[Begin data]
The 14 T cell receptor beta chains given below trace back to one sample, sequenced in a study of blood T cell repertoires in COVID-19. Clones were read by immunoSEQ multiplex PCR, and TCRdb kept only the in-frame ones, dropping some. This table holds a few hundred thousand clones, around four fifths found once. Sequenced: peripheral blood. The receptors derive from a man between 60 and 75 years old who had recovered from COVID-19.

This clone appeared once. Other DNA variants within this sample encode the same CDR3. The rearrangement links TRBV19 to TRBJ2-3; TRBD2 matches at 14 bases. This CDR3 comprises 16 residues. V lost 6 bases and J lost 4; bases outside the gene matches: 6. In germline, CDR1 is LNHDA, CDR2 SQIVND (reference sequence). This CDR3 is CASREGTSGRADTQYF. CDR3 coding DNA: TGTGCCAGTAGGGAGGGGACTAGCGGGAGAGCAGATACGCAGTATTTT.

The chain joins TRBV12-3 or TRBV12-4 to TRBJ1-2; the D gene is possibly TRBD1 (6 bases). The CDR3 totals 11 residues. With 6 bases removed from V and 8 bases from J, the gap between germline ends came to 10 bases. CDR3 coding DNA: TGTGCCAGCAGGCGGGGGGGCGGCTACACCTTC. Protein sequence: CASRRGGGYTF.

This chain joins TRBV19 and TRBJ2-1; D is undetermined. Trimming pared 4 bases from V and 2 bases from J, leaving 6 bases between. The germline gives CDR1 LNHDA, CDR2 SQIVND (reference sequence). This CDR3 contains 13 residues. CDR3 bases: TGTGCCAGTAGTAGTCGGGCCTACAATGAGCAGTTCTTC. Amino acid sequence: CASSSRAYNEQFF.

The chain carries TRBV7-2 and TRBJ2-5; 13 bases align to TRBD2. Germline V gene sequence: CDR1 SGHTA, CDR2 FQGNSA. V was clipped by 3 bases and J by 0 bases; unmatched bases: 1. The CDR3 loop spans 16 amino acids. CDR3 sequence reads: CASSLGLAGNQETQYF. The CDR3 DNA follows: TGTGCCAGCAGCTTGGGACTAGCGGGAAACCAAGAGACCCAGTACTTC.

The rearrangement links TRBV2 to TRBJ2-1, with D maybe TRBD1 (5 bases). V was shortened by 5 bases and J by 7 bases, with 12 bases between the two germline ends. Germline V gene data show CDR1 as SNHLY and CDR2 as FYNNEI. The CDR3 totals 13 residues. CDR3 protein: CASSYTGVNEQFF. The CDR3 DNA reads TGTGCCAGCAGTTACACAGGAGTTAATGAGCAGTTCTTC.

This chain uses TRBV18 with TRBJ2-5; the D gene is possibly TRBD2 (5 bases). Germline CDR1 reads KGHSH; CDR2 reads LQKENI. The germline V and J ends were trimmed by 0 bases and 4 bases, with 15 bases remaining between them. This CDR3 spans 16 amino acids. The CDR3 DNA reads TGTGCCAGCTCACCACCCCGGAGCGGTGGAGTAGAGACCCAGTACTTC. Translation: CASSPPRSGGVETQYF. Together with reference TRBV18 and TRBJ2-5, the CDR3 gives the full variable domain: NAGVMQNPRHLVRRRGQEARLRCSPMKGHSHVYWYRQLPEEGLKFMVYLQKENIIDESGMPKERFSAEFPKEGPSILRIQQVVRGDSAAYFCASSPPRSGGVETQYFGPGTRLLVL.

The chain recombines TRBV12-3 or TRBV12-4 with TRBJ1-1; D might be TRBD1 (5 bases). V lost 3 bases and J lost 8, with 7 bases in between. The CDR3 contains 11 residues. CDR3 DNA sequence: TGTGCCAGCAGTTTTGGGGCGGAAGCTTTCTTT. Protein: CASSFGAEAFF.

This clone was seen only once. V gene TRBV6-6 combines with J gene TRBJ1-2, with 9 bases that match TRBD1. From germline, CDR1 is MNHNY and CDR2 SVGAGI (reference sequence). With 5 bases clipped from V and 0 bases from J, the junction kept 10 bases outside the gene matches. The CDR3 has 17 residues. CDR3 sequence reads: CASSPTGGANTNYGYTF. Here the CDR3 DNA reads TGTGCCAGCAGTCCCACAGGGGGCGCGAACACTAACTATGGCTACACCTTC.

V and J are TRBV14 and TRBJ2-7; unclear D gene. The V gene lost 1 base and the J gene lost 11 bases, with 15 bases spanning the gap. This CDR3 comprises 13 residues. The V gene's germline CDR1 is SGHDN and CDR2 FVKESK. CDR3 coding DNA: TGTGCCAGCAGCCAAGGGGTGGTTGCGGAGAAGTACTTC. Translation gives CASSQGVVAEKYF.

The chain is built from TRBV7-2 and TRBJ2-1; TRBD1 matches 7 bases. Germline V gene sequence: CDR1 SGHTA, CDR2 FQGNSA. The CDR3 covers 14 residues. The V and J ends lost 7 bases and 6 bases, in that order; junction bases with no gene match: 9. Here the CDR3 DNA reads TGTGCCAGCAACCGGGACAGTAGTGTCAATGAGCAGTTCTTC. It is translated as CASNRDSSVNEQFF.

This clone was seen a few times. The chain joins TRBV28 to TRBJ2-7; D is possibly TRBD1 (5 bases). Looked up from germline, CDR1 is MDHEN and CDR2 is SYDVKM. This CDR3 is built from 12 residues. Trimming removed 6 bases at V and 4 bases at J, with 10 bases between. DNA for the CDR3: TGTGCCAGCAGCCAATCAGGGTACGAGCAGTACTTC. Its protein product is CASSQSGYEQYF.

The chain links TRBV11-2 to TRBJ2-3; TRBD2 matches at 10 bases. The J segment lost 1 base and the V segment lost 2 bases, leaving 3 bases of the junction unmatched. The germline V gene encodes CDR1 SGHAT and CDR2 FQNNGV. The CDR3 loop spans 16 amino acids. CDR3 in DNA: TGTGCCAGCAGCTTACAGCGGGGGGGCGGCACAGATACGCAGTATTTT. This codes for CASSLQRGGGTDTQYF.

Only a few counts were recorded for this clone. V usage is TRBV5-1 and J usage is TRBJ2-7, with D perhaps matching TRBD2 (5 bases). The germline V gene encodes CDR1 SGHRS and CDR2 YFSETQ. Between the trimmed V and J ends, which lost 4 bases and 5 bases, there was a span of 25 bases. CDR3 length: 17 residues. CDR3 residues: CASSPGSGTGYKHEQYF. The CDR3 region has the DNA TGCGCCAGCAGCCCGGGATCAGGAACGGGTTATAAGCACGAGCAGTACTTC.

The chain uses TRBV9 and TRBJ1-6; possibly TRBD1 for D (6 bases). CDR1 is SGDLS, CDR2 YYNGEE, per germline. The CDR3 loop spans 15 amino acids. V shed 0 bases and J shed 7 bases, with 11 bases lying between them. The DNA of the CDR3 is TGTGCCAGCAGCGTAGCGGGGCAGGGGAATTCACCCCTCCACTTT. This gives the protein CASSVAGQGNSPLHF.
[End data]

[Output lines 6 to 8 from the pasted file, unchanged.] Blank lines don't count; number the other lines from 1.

The rearrangement links TRBV2 to TRBJ2-1, with D maybe TRBD1 (5 bases). V was shortened by 5 bases and J by 7 bases, with 12 bases between the two germline ends. Germline V gene data show CDR1 as SNHLY and CDR2 as FYNNEI. The CDR3 totals 13 residues. CDR3 protein: CASSYTGVNEQFF. The CDR3 DNA reads TGTGCCAGCAGTTACACAGGAGTTAATGAGCAGTTCTTC.

This chain uses TRBV18 with TRBJ2-5; the D gene is possibly TRBD2 (5 bases). Germline CDR1 reads KGHSH; CDR2 reads LQKENI. The germline V and J ends were trimmed by 0 bases and 4 bases, with 15 bases remaining between them. This CDR3 spans 16 amino acids. The CDR3 DNA reads TGTGCCAGCTCACCACCCCGGAGCGGTGGAGTAGAGACCCAGTACTTC. Translation: CASSPPRSGGVETQYF. Together with reference TRBV18 and TRBJ2-5, the CDR3 gives the full variable domain: NAGVMQNPRHLVRRRGQEARLRCSPMKGHSHVYWYRQLPEEGLKFMVYLQKENIIDESGMPKERFSAEFPKEGPSILRIQQVVRGDSAAYFCASSPPRSGGVETQYFGPGTRLLVL.

The chain recombines TRBV12-3 or TRBV12-4 with TRBJ1-1; D might be TRBD1 (5 bases). V lost 3 bases and J lost 8, with 7 bases in between. The CDR3 contains 11 residues. CDR3 DNA sequence: TGTGCCAGCAGTTTTGGGGCGGAAGCTTTCTTT. Protein: CASSFGAEAFF.